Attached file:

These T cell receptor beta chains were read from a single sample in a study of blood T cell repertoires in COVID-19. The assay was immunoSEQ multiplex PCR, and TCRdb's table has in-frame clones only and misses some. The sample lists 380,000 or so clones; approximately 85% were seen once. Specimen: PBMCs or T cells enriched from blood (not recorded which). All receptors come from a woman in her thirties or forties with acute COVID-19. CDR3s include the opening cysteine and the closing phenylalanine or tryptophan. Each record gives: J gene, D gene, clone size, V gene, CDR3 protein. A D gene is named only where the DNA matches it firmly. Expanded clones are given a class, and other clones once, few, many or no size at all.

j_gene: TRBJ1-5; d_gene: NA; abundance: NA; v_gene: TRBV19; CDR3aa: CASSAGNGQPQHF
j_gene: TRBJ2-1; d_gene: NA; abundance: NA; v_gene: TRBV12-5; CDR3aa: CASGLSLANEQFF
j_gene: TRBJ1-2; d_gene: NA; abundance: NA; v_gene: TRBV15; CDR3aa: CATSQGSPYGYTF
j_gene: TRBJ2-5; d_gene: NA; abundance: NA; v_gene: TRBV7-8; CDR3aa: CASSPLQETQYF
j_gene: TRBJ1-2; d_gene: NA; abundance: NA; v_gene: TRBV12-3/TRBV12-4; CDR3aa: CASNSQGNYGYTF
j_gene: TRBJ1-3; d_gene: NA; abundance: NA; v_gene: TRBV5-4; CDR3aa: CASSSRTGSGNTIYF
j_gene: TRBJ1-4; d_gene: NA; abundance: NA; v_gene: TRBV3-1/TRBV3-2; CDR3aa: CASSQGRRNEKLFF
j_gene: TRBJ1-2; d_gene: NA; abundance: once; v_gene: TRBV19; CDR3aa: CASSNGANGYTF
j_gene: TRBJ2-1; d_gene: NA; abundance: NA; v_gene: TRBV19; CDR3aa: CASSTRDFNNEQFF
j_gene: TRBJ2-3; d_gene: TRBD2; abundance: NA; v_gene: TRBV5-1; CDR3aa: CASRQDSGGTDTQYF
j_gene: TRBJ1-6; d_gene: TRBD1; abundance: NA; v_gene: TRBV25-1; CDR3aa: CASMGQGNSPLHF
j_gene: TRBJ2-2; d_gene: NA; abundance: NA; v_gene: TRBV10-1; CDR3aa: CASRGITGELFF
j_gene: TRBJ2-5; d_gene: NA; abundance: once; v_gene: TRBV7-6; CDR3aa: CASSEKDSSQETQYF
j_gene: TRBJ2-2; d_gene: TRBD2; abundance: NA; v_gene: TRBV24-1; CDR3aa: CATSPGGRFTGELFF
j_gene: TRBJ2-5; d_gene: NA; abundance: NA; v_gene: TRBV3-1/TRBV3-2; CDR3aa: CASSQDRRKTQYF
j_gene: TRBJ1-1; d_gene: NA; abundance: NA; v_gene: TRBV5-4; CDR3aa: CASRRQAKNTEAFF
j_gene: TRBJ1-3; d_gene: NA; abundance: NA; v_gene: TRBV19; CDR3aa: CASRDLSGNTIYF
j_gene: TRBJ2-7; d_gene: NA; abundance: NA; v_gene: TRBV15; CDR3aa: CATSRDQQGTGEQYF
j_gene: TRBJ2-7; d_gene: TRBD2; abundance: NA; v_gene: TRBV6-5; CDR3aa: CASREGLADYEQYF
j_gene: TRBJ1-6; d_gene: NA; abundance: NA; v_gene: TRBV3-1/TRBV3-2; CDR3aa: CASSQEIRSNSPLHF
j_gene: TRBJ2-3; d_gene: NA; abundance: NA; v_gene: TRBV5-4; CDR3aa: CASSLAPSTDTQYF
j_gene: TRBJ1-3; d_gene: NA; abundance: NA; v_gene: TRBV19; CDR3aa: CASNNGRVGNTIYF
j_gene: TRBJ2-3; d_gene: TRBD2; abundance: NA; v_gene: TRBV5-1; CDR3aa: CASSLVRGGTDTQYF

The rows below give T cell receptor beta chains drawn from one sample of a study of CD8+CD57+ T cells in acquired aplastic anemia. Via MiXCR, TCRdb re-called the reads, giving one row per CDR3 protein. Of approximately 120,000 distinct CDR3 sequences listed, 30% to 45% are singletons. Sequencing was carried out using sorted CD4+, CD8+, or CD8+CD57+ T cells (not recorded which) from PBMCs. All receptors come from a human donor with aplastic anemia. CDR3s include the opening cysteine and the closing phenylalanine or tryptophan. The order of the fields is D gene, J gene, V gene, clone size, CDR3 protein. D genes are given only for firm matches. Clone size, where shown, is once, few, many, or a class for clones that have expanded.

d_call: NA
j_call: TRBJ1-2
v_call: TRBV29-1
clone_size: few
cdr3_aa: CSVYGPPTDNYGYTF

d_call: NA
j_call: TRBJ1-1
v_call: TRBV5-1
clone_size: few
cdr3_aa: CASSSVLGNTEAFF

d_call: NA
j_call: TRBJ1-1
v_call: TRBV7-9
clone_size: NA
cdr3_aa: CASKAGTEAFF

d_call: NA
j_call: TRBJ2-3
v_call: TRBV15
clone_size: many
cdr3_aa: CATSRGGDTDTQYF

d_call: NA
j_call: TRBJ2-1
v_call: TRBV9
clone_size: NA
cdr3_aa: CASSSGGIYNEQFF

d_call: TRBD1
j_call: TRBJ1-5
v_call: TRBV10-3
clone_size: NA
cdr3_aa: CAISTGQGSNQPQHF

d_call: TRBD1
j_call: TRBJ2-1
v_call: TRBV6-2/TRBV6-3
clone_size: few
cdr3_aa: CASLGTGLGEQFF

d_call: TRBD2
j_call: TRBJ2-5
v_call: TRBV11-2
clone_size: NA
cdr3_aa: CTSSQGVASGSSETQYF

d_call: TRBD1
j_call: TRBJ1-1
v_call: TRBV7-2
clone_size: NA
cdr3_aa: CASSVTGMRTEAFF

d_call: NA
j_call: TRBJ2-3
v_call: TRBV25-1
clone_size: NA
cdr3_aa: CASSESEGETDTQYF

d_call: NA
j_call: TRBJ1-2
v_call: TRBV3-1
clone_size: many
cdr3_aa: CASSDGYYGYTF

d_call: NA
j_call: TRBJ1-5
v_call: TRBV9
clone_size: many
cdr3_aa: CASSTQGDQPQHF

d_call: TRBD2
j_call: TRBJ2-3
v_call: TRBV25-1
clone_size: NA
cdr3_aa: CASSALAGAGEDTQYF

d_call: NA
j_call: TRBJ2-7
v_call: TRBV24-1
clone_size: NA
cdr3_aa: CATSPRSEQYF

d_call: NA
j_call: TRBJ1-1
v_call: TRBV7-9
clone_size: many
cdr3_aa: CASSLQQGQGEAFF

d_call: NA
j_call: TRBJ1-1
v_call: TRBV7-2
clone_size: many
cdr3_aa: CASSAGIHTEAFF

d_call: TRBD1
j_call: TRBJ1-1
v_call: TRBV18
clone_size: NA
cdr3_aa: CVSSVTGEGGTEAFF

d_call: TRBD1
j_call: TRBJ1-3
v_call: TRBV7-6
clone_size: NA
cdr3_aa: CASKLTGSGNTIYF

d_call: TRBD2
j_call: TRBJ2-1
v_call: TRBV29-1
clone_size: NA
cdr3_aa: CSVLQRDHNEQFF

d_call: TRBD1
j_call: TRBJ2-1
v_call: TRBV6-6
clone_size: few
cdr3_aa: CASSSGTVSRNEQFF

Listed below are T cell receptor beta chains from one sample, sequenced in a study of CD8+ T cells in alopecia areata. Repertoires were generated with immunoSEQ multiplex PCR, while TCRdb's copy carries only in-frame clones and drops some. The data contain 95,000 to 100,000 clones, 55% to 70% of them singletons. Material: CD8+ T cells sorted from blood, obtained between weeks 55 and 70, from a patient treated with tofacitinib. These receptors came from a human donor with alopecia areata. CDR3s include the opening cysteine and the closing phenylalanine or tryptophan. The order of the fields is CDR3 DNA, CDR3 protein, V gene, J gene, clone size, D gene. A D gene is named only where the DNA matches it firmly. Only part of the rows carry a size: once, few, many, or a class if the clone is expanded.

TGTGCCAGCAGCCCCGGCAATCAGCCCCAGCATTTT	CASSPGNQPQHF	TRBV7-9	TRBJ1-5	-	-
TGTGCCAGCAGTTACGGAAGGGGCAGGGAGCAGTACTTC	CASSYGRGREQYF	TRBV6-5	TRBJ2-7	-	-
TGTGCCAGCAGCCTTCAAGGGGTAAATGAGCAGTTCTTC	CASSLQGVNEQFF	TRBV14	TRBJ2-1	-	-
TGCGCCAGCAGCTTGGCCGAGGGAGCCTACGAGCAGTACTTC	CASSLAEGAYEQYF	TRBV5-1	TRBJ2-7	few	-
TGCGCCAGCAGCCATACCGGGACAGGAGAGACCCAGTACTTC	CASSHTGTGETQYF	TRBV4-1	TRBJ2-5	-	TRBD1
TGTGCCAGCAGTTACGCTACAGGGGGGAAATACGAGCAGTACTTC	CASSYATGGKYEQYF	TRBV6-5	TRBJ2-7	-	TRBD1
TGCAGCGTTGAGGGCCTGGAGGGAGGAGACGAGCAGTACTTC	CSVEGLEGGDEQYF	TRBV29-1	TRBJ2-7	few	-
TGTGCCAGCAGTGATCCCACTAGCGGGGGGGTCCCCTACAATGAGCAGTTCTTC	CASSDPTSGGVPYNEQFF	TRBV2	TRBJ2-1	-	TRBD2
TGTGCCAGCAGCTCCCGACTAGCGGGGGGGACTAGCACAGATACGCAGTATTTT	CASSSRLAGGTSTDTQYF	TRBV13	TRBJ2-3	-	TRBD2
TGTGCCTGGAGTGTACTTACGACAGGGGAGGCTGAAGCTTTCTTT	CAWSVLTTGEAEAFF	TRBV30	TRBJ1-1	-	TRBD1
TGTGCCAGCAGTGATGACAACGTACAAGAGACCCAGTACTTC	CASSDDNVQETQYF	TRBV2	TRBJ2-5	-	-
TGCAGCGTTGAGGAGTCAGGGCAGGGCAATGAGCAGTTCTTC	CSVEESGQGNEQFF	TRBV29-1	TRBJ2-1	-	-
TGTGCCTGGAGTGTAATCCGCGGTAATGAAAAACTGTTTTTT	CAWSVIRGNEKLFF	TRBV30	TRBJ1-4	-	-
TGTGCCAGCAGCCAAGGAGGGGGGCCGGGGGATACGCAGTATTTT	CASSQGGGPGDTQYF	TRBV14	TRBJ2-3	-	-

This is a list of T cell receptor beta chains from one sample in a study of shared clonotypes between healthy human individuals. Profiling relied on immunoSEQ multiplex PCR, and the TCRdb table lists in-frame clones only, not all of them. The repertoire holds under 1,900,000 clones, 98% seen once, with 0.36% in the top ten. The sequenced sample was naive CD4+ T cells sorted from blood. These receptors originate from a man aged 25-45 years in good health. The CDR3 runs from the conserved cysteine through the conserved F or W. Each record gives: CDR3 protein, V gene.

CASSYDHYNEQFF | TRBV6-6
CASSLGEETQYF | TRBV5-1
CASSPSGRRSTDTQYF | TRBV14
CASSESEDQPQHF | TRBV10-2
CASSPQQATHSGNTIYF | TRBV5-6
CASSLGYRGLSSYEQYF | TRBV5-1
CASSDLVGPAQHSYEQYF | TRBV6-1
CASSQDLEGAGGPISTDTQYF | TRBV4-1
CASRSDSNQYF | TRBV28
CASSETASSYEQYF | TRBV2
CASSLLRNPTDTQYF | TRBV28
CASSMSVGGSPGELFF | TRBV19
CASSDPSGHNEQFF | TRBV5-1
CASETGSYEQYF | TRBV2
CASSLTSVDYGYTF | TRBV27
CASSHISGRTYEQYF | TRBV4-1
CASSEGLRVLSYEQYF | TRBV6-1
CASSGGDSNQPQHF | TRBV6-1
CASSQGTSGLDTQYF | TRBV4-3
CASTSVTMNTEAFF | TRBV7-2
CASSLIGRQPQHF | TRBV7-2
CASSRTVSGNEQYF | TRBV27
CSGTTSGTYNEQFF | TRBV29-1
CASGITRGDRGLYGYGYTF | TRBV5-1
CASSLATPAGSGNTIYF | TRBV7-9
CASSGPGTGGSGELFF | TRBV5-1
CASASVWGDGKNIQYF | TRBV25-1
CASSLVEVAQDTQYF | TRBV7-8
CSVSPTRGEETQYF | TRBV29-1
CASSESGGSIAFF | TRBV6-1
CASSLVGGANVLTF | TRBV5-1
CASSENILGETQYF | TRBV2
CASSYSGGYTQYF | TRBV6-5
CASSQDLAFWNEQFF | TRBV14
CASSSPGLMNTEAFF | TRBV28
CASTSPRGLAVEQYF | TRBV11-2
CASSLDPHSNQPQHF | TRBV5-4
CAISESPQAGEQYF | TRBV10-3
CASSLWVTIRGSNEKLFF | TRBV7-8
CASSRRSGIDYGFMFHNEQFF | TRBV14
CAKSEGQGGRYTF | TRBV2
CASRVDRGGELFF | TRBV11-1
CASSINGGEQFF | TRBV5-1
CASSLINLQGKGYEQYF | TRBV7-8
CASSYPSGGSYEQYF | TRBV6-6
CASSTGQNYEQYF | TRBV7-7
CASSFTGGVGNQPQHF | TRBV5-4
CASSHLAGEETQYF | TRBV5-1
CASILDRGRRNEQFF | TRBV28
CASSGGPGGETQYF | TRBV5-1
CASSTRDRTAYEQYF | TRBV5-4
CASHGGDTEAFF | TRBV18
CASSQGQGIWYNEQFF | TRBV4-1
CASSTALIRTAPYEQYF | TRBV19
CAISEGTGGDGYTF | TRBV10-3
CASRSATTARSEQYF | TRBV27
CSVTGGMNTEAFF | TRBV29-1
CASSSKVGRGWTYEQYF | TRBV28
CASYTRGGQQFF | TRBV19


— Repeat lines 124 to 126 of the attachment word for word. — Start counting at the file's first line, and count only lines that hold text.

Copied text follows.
clone_size: few
cdr3_aa: CASSSGTVSRNEQFF

Listed below are T cell receptor beta chains from one sample, sequenced in a study of CD8+ T cells in alopecia areata. Repertoires were generated with immunoSEQ multiplex PCR, while TCRdb's copy carries only in-frame clones and drops some. The data contain 95,000 to 100,000 clones, 55% to 70% of them singletons. Material: CD8+ T cells sorted from blood, obtained between weeks 55 and 70, from a patient treated with tofacitinib. These receptors came from a human donor with alopecia areata. CDR3s include the opening cysteine and the closing phenylalanine or tryptophan. The order of the fields is CDR3 DNA, CDR3 protein, V gene, J gene, clone size, D gene. A D gene is named only where the DNA matches it firmly. Only part of the rows carry a size: once, few, many, or a class if the clone is expanded.